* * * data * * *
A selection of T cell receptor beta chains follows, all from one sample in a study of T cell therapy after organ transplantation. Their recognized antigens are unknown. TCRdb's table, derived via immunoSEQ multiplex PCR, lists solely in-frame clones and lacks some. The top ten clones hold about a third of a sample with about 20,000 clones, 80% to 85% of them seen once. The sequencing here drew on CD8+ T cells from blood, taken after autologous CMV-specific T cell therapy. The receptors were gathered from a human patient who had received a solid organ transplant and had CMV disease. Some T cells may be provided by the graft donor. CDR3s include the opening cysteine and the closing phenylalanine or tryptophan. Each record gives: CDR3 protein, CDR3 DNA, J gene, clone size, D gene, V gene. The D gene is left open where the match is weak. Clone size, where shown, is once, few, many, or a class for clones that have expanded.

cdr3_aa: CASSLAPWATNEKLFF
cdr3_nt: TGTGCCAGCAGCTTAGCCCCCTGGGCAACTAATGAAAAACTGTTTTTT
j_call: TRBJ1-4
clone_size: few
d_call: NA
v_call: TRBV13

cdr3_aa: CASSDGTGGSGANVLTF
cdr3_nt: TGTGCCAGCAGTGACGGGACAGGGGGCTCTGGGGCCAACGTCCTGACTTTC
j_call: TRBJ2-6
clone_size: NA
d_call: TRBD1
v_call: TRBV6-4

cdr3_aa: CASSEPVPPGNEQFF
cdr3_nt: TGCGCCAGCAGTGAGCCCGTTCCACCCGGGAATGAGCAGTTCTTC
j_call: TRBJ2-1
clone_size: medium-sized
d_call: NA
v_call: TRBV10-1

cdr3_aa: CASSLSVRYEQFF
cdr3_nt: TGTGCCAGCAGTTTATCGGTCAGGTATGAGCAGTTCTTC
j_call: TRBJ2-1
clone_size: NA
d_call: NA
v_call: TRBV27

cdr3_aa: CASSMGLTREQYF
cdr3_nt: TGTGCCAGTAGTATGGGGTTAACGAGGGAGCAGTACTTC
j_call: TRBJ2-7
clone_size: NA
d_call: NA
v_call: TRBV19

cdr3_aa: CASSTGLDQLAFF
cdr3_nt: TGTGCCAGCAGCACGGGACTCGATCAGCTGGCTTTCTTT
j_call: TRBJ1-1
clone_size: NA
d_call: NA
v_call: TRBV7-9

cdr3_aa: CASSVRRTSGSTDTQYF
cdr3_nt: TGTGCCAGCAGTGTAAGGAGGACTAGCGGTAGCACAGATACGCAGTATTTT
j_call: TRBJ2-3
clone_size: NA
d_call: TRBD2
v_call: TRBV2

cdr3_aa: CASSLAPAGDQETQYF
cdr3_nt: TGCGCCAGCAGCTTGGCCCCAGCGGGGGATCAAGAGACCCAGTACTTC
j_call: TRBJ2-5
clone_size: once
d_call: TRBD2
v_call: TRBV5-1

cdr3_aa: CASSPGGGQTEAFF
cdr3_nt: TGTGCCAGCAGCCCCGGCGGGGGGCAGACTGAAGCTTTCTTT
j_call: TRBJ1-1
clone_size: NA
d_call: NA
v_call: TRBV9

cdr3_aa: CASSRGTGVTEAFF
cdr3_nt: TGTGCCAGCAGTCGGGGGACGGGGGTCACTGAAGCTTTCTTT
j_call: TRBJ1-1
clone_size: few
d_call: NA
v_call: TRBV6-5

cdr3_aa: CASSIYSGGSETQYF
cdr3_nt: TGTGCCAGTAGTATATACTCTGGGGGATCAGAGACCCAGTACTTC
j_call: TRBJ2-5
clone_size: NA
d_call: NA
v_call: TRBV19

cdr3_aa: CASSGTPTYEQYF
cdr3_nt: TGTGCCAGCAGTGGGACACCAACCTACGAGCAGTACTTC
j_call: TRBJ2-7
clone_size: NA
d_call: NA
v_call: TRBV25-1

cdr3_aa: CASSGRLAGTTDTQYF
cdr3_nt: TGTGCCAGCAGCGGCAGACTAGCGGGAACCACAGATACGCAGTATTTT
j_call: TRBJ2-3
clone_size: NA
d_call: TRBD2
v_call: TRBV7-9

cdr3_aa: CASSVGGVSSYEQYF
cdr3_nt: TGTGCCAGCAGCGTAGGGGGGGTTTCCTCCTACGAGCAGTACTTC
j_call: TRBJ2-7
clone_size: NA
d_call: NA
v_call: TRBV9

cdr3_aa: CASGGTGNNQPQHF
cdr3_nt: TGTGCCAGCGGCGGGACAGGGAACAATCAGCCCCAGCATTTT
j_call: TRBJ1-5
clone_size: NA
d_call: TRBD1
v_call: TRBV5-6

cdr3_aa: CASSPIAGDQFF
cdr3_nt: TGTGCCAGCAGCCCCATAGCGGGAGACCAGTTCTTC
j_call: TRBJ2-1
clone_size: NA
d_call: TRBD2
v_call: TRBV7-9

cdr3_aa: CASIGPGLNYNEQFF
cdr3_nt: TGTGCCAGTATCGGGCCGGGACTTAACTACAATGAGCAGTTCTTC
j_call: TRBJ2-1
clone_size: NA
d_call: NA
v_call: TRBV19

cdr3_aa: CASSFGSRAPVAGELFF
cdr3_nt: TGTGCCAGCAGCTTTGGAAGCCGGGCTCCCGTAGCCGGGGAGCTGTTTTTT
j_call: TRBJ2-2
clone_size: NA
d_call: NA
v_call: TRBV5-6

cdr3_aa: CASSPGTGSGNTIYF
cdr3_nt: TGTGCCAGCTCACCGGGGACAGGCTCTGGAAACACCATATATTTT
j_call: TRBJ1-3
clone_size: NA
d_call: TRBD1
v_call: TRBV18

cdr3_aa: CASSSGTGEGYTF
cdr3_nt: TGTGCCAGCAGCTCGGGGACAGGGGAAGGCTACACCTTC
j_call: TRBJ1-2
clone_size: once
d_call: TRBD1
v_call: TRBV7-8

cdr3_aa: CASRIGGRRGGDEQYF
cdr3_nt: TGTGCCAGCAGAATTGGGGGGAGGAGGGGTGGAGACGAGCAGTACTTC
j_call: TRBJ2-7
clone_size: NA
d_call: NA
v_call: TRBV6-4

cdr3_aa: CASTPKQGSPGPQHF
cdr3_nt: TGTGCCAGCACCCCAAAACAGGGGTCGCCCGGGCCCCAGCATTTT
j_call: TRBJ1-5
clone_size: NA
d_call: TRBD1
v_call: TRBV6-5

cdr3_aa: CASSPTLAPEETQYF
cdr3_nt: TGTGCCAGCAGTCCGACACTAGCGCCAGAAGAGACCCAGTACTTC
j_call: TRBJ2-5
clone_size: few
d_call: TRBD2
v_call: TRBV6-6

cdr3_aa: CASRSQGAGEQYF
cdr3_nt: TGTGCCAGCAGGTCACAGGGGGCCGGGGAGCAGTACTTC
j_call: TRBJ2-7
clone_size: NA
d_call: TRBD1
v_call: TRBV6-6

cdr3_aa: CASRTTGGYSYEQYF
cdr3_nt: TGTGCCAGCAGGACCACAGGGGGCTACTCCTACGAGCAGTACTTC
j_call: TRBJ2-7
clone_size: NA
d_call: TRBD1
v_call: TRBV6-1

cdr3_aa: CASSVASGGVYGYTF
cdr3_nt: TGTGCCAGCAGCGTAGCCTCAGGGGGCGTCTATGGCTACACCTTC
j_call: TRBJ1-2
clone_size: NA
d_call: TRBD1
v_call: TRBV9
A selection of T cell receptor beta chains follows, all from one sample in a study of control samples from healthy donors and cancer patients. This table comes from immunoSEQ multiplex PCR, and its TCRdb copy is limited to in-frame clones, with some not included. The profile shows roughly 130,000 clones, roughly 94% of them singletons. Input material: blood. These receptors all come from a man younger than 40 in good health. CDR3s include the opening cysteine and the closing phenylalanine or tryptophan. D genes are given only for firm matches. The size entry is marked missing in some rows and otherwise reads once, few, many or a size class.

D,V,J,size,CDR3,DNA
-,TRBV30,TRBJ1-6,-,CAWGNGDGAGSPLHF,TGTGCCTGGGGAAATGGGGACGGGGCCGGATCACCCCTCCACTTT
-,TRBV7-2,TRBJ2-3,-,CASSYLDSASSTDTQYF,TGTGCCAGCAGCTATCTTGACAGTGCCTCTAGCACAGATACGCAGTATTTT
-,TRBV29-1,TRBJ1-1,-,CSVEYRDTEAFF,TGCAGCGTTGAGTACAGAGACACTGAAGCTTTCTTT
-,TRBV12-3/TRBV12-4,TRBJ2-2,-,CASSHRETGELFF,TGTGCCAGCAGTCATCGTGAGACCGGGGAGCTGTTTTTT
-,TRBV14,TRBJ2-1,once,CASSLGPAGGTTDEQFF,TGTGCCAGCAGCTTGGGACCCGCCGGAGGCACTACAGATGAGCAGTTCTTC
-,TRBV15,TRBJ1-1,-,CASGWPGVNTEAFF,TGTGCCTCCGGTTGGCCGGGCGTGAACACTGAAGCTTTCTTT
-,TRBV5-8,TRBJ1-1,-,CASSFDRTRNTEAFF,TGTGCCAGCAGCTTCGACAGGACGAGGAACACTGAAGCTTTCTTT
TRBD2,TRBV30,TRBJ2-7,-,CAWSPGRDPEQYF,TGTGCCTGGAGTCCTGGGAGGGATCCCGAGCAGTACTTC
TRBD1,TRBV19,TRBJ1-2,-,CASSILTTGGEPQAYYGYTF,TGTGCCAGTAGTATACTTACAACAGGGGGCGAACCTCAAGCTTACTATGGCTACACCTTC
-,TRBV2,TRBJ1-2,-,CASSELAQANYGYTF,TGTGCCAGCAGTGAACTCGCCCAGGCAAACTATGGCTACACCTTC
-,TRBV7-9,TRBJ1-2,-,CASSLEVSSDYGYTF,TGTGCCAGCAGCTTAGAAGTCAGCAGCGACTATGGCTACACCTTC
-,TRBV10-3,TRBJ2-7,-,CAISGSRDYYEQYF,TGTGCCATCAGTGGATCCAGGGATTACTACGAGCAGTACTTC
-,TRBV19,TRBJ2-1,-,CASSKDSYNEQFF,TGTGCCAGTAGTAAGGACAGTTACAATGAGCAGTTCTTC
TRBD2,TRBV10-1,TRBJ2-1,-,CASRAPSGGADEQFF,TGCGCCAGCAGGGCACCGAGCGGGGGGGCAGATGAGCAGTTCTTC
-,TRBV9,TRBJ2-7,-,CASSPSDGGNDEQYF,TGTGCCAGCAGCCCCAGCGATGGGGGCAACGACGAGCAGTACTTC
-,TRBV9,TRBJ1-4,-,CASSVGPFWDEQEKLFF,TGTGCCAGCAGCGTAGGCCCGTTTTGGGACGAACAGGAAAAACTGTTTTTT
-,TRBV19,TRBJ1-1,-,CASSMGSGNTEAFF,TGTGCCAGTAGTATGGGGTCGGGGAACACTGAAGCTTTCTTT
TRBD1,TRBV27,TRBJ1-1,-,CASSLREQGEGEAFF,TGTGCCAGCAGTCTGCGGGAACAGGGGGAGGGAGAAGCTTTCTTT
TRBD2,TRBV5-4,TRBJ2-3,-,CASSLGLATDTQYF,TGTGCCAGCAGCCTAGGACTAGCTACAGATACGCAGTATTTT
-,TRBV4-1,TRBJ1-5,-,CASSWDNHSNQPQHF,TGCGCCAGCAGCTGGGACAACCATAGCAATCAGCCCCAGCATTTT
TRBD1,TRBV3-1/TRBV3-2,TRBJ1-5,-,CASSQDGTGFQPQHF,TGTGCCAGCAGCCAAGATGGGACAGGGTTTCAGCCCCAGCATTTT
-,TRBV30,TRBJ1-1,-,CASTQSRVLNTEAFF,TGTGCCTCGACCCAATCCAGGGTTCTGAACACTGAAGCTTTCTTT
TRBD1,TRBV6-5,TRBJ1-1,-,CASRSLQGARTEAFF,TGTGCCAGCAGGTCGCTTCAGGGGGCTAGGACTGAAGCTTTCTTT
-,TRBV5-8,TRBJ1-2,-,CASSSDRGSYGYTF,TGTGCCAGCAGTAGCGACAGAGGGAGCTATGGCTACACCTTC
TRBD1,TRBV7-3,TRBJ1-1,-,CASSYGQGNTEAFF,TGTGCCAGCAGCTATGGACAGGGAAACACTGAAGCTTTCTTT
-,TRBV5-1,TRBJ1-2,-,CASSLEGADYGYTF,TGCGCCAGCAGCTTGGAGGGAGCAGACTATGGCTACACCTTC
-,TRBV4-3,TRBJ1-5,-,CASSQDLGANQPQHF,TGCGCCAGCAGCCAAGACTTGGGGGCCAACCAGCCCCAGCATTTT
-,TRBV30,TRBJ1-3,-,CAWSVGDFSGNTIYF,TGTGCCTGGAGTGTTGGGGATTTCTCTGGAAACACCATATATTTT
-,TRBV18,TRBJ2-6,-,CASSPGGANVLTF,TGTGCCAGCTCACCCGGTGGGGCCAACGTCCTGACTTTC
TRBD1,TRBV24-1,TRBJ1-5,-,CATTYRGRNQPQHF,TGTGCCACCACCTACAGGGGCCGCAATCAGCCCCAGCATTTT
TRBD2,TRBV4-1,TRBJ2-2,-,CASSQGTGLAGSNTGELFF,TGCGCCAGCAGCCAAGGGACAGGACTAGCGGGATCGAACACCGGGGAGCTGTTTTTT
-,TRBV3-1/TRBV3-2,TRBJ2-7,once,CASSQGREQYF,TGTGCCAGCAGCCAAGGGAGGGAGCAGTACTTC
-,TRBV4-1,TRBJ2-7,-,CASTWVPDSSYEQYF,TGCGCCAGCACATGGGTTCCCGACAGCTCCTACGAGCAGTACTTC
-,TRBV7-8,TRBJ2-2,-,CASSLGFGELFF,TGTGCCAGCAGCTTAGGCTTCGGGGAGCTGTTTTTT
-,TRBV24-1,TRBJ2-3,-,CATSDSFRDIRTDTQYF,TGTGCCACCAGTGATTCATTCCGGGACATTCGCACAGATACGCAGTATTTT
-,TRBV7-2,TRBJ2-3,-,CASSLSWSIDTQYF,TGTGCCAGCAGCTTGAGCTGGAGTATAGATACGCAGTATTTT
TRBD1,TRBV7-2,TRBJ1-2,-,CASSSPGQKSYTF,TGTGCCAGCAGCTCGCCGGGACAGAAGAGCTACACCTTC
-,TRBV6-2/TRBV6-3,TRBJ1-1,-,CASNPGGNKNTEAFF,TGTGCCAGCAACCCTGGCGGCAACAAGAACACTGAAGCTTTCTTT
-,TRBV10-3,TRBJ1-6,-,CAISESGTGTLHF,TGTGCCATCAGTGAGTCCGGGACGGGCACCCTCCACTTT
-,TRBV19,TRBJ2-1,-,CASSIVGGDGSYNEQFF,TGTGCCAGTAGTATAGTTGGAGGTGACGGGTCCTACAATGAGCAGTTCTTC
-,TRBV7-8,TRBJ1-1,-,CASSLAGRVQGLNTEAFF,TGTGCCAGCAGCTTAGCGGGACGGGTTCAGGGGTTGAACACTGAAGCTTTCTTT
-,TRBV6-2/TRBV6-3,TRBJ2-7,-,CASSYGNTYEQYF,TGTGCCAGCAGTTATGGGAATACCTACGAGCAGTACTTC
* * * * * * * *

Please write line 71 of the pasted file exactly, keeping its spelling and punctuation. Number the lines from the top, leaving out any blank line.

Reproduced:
clone_size: NA